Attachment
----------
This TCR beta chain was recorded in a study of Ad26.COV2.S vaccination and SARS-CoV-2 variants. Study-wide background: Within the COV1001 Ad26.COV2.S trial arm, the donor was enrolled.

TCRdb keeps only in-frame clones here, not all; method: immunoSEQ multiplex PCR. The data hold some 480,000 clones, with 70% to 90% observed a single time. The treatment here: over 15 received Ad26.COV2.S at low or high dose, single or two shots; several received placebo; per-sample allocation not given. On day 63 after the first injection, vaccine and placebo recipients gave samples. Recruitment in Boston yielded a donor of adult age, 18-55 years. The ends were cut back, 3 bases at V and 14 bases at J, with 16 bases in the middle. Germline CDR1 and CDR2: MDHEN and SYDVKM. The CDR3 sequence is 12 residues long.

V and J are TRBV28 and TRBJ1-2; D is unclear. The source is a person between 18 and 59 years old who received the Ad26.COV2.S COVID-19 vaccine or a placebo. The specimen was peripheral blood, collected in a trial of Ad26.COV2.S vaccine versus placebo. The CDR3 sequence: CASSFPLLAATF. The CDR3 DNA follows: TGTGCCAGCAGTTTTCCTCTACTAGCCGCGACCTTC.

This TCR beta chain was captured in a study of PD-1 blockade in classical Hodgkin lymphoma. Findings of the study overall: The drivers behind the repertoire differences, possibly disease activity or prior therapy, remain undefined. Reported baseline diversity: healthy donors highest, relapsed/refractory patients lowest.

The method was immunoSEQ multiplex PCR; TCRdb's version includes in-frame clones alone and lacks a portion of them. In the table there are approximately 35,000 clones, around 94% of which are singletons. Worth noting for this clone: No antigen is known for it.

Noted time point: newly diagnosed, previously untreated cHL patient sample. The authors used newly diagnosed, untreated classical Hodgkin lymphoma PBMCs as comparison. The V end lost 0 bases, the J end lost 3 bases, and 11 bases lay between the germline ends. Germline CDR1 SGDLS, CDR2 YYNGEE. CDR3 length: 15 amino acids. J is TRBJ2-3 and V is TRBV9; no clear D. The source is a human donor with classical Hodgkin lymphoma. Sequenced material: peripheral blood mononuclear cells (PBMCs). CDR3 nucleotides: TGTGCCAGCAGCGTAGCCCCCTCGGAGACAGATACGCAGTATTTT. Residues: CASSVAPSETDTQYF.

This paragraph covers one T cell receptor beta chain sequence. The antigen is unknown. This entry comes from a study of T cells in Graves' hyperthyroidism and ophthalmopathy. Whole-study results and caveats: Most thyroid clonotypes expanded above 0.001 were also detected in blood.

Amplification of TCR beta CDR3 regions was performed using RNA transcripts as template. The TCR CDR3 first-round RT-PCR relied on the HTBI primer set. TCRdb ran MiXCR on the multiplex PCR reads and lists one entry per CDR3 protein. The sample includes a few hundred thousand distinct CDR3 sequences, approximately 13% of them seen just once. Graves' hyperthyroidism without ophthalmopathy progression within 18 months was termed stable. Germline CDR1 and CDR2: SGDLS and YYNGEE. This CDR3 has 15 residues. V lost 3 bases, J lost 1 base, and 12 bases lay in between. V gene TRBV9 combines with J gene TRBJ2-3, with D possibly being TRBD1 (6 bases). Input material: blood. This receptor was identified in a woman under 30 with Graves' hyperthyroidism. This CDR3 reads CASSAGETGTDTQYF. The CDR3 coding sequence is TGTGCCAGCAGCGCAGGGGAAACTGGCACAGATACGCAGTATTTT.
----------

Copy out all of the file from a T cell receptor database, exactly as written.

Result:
This TCR beta chain was recorded in a study of Ad26.COV2.S vaccination and SARS-CoV-2 variants. Study-wide background: Within the COV1001 Ad26.COV2.S trial arm, the donor was enrolled.

TCRdb keeps only in-frame clones here, not all; method: immunoSEQ multiplex PCR. The data hold some 480,000 clones, with 70% to 90% observed a single time. The treatment here: over 15 received Ad26.COV2.S at low or high dose, single or two shots; several received placebo; per-sample allocation not given. On day 63 after the first injection, vaccine and placebo recipients gave samples. Recruitment in Boston yielded a donor of adult age, 18-55 years. The ends were cut back, 3 bases at V and 14 bases at J, with 16 bases in the middle. Germline CDR1 and CDR2: MDHEN and SYDVKM. The CDR3 sequence is 12 residues long.

V and J are TRBV28 and TRBJ1-2; D is unclear. The source is a person between 18 and 59 years old who received the Ad26.COV2.S COVID-19 vaccine or a placebo. The specimen was peripheral blood, collected in a trial of Ad26.COV2.S vaccine versus placebo. The CDR3 sequence: CASSFPLLAATF. The CDR3 DNA follows: TGTGCCAGCAGTTTTCCTCTACTAGCCGCGACCTTC.

This TCR beta chain was captured in a study of PD-1 blockade in classical Hodgkin lymphoma. Findings of the study overall: The drivers behind the repertoire differences, possibly disease activity or prior therapy, remain undefined. Reported baseline diversity: healthy donors highest, relapsed/refractory patients lowest.

The method was immunoSEQ multiplex PCR; TCRdb's version includes in-frame clones alone and lacks a portion of them. In the table there are approximately 35,000 clones, around 94% of which are singletons. Worth noting for this clone: No antigen is known for it.

Noted time point: newly diagnosed, previously untreated cHL patient sample. The authors used newly diagnosed, untreated classical Hodgkin lymphoma PBMCs as comparison. The V end lost 0 bases, the J end lost 3 bases, and 11 bases lay between the germline ends. Germline CDR1 SGDLS, CDR2 YYNGEE. CDR3 length: 15 amino acids. J is TRBJ2-3 and V is TRBV9; no clear D. The source is a human donor with classical Hodgkin lymphoma. Sequenced material: peripheral blood mononuclear cells (PBMCs). CDR3 nucleotides: TGTGCCAGCAGCGTAGCCCCCTCGGAGACAGATACGCAGTATTTT. Residues: CASSVAPSETDTQYF.

This paragraph covers one T cell receptor beta chain sequence. The antigen is unknown. This entry comes from a study of T cells in Graves' hyperthyroidism and ophthalmopathy. Whole-study results and caveats: Most thyroid clonotypes expanded above 0.001 were also detected in blood.

Amplification of TCR beta CDR3 regions was performed using RNA transcripts as template. The TCR CDR3 first-round RT-PCR relied on the HTBI primer set. TCRdb ran MiXCR on the multiplex PCR reads and lists one entry per CDR3 protein. The sample includes a few hundred thousand distinct CDR3 sequences, approximately 13% of them seen just once. Graves' hyperthyroidism without ophthalmopathy progression within 18 months was termed stable. Germline CDR1 and CDR2: SGDLS and YYNGEE. This CDR3 has 15 residues. V lost 3 bases, J lost 1 base, and 12 bases lay in between. V gene TRBV9 combines with J gene TRBJ2-3, with D possibly being TRBD1 (6 bases). Input material: blood. This receptor was identified in a woman under 30 with Graves' hyperthyroidism. This CDR3 reads CASSAGETGTDTQYF. The CDR3 coding sequence is TGTGCCAGCAGCGCAGGGGAAACTGGCACAGATACGCAGTATTTT.